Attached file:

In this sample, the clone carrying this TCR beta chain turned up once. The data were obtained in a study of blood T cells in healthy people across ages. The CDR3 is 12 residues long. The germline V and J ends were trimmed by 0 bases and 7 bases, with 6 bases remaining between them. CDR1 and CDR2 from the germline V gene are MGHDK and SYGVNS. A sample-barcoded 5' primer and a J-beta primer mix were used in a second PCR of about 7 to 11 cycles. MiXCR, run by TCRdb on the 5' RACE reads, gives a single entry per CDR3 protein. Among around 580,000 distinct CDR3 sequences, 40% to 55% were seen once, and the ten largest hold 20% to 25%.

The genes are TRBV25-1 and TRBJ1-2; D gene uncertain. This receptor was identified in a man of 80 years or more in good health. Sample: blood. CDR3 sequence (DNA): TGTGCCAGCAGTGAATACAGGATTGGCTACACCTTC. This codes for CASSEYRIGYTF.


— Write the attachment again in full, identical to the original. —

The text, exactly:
In this sample, the clone carrying this TCR beta chain turned up once. The data were obtained in a study of blood T cells in healthy people across ages. The CDR3 is 12 residues long. The germline V and J ends were trimmed by 0 bases and 7 bases, with 6 bases remaining between them. CDR1 and CDR2 from the germline V gene are MGHDK and SYGVNS. A sample-barcoded 5' primer and a J-beta primer mix were used in a second PCR of about 7 to 11 cycles. MiXCR, run by TCRdb on the 5' RACE reads, gives a single entry per CDR3 protein. Among around 580,000 distinct CDR3 sequences, 40% to 55% were seen once, and the ten largest hold 20% to 25%.

The genes are TRBV25-1 and TRBJ1-2; D gene uncertain. This receptor was identified in a man of 80 years or more in good health. Sample: blood. CDR3 sequence (DNA): TGTGCCAGCAGTGAATACAGGATTGGCTACACCTTC. This codes for CASSEYRIGYTF.